A Collection Transcribed
by Edmund Berkeley, Jr.
List of Letters
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, University of Virginia Library
Letter from Robert Carter to Micajah Perry, [December 16, 1727]
Robert Carter writes to London merchant Micajah Perry, December 16, 1727, to stress that his rent for the Northern Neck proprietary must be paid for 1726, and for a portion of 1727 if necessary. He is willing to pay no more than £3000 for the Lloyd estates. Lewis Burwell, his grandson, is to be sent to Cambridge in the spring and Perry must find a "a discreet sober Tutor" to keep Burwell at his studies, and the expences must be kept low.
Letter from Robert Carter to Micajah Perry
, December 16, 172
[Rappahannock, Lancaster County, Virginia]
[December 16, 1727]
Mr Micajah Perry
By my letters from time to time you ma [y]
conclude I was under Expectation you would pay my rent to the propr [s]
of the northern Neck for the year 1726 and in mine
I told you if you had paid the rent for the year 27 also that is to
last Deducting only Colonel Jenings
debt for £
thirty odd pound I should not be uneasy however lest you should
not look upon what I have already written as a peremptory order
I do now give you positive directions forthwith to make paymen [t]
of the rent for the said year 1726 and if the proprietors strongly in=
sist upon it to pay for the last years rent also that there be
dation left for complaint Against me
I have said something to you alread [y]
bout the LL
affair upon your information of the little likelihood
there was of a speedy disposal of it I am of the same opinion men
tioned to you in some former letters that I cannot reckon it
in va to be worth above three thousand pounds and if you are pleased to
a bidder for me I will give no more than that sum for the Estate lands &ca.
& I must be indulged in point of time as I have
already noted and care must be taken that a good title to the Lands be made to me
and my son John
inue in the Opinion of sending Lewis Burwell
to Cambridge and we proposed
to write a joint letter to you about him but our meetings are so seldom
and when we are together so much other business has intervened that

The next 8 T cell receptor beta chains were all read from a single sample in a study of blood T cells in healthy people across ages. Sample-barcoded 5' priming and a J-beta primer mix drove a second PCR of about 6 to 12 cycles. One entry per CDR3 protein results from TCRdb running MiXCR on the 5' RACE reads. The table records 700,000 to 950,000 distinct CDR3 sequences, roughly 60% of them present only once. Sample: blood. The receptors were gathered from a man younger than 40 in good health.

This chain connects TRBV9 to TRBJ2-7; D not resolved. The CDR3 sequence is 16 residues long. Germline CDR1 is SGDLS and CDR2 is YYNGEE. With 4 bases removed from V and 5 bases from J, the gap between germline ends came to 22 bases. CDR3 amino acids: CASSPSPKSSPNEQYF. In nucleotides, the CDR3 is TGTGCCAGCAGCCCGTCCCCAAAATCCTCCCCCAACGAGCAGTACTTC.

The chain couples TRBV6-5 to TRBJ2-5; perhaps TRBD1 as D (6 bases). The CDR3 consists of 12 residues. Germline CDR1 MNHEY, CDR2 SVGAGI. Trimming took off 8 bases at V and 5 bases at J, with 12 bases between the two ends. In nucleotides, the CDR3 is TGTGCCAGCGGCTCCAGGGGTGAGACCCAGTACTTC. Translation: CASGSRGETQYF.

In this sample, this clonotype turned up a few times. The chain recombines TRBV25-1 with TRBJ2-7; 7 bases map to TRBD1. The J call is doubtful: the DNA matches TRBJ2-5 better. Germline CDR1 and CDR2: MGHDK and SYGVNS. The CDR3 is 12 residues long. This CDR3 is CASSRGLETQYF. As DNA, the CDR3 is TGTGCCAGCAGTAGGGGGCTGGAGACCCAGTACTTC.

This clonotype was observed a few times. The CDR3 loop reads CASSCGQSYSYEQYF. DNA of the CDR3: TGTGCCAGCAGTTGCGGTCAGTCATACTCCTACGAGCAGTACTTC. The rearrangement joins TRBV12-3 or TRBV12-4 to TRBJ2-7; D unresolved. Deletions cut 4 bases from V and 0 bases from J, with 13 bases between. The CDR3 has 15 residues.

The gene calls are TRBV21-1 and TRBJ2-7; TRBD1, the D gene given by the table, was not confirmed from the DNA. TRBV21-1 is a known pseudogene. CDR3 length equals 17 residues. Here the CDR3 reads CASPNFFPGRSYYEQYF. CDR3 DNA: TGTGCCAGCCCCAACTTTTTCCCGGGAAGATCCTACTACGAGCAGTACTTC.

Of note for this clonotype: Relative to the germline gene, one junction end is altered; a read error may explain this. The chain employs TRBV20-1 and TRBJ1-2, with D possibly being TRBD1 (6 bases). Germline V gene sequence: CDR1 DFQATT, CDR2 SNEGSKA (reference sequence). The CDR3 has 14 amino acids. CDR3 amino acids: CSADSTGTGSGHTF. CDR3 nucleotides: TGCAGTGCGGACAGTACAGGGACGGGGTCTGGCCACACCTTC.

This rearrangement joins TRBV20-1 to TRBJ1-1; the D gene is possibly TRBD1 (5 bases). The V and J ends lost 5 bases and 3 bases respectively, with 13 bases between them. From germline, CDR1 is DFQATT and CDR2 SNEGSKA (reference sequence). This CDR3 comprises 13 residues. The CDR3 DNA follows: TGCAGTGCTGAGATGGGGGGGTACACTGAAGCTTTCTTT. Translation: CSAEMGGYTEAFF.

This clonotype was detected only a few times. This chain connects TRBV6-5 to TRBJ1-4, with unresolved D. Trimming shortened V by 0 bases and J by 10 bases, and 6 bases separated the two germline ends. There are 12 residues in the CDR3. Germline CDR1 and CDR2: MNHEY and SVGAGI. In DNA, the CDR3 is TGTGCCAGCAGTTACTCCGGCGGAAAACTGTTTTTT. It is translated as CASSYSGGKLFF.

this letter has still been forgot It will be high time to remove him
thither next Spring If he has the good fortune to be under the care of
a discreet sober Tutor that will keep him under a good discipline and
out of the way of Expences and in the improvement of his studies is
mostly to be aimed at for my part I must leave the choice of a Tutor to
you what the other Gentlemen advise in the matter I shall let you know
hereafter you are very sensible our commodity is at a very low ebb at this
time a Sufficient reason to induce us to a frugality as
much as possible in his Education and to allow him
only a decent maintenance which I hope you will endeavour with all
the power you have over him I am
to be copyed
Source copy consulted:
Robert Carter letter book, 1727 May-1728 July, Robert Carter Papers (acc. no. 3807), Albert and Shirley Small Special Collections Library, University of Virginia. There is a 19th-century transcript of the letter in the Minor-Blackford Papers, James Monroe Law Office and Museum, Fredericksburg, Virginia.
Robert Carter generally used a return address of "Rappahannock" for the river on which he lived rather than "Corotoman," the name of his home, on his correspondence, especially to merchants abroad. The county and colony have been added for clarity.
This letter appears in the letter book with others of this date. Carter refers in the first sentence to a letter written to Perry "four days agoe," which was December 12, 1727.
1 See the discussion of the Northern Neck proprietary
on this project's home page.
 "The feast of St Michael (St Michael and all Angels), one of the quarter days in England, Ireland, and Wales; the date of this, 29 September." ( Oxford English Dictionary
 Lewis Burwell (1711 or 1712-1756), Carter's grandson by Elizabeth Carter Burwell and her first husband, Nathaniel Burwell (1680-1721) for whom Carter was guardian. He was educated at Eton and Cambridge, and inherited considerable property, living at "Fairfield," Gloucester County. He would be president of the Council in 1750-1751. (Kneebone et al.
, Dictionary of Virginia Biography.
and Carleton. A Genealogy. . . of Robert Carter. . . .
This text, originally posted in 2004, was revised July 29, 2014, to add footnotes and strengthen the modern language version text.